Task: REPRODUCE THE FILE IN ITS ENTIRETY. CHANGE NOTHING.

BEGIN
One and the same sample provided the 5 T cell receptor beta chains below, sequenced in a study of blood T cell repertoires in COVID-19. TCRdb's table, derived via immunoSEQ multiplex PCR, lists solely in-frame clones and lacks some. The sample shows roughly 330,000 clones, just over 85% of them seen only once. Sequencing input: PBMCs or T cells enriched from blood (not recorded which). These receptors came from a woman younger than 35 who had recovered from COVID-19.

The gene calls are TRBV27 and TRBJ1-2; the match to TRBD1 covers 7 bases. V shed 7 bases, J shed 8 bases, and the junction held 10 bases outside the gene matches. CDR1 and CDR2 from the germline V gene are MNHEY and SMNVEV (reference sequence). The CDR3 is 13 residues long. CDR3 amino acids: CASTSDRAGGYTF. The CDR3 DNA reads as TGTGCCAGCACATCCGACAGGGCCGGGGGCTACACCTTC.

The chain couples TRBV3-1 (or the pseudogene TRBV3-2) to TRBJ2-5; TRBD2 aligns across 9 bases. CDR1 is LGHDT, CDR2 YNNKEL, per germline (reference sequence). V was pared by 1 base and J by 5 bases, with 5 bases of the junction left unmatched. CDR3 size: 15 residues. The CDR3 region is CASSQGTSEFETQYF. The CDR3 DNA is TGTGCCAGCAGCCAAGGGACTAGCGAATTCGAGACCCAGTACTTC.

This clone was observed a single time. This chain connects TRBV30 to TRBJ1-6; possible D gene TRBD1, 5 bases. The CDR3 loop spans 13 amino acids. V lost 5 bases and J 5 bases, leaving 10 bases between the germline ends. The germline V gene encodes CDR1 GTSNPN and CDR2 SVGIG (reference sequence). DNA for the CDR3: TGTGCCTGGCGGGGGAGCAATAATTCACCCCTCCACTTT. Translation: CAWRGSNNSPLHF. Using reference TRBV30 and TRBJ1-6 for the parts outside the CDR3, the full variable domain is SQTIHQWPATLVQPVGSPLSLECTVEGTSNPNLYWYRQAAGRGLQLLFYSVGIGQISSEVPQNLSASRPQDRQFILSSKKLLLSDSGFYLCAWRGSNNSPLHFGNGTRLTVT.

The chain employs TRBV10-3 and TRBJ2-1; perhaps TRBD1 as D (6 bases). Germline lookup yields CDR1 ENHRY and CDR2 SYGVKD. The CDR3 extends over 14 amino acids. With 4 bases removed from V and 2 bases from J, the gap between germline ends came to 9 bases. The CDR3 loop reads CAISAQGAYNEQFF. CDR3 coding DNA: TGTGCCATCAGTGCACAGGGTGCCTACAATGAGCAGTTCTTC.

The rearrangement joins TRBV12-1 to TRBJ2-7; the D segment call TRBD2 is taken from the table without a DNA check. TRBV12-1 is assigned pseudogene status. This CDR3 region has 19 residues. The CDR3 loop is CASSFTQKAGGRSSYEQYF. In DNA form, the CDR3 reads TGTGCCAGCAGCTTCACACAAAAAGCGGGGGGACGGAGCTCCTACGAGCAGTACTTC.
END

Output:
One and the same sample provided the 5 T cell receptor beta chains below, sequenced in a study of blood T cell repertoires in COVID-19. TCRdb's table, derived via immunoSEQ multiplex PCR, lists solely in-frame clones and lacks some. The sample shows roughly 330,000 clones, just over 85% of them seen only once. Sequencing input: PBMCs or T cells enriched from blood (not recorded which). These receptors came from a woman younger than 35 who had recovered from COVID-19.

The gene calls are TRBV27 and TRBJ1-2; the match to TRBD1 covers 7 bases. V shed 7 bases, J shed 8 bases, and the junction held 10 bases outside the gene matches. CDR1 and CDR2 from the germline V gene are MNHEY and SMNVEV (reference sequence). The CDR3 is 13 residues long. CDR3 amino acids: CASTSDRAGGYTF. The CDR3 DNA reads as TGTGCCAGCACATCCGACAGGGCCGGGGGCTACACCTTC.

The chain couples TRBV3-1 (or the pseudogene TRBV3-2) to TRBJ2-5; TRBD2 aligns across 9 bases. CDR1 is LGHDT, CDR2 YNNKEL, per germline (reference sequence). V was pared by 1 base and J by 5 bases, with 5 bases of the junction left unmatched. CDR3 size: 15 residues. The CDR3 region is CASSQGTSEFETQYF. The CDR3 DNA is TGTGCCAGCAGCCAAGGGACTAGCGAATTCGAGACCCAGTACTTC.

This clone was observed a single time. This chain connects TRBV30 to TRBJ1-6; possible D gene TRBD1, 5 bases. The CDR3 loop spans 13 amino acids. V lost 5 bases and J 5 bases, leaving 10 bases between the germline ends. The germline V gene encodes CDR1 GTSNPN and CDR2 SVGIG (reference sequence). DNA for the CDR3: TGTGCCTGGCGGGGGAGCAATAATTCACCCCTCCACTTT. Translation: CAWRGSNNSPLHF. Using reference TRBV30 and TRBJ1-6 for the parts outside the CDR3, the full variable domain is SQTIHQWPATLVQPVGSPLSLECTVEGTSNPNLYWYRQAAGRGLQLLFYSVGIGQISSEVPQNLSASRPQDRQFILSSKKLLLSDSGFYLCAWRGSNNSPLHFGNGTRLTVT.

The chain employs TRBV10-3 and TRBJ2-1; perhaps TRBD1 as D (6 bases). Germline lookup yields CDR1 ENHRY and CDR2 SYGVKD. The CDR3 extends over 14 amino acids. With 4 bases removed from V and 2 bases from J, the gap between germline ends came to 9 bases. The CDR3 loop reads CAISAQGAYNEQFF. CDR3 coding DNA: TGTGCCATCAGTGCACAGGGTGCCTACAATGAGCAGTTCTTC.

The rearrangement joins TRBV12-1 to TRBJ2-7; the D segment call TRBD2 is taken from the table without a DNA check. TRBV12-1 is assigned pseudogene status. This CDR3 region has 19 residues. The CDR3 loop is CASSFTQKAGGRSSYEQYF. In DNA form, the CDR3 reads TGTGCCAGCAGCTTCACACAAAAAGCGGGGGGACGGAGCTCCTACGAGCAGTACTTC.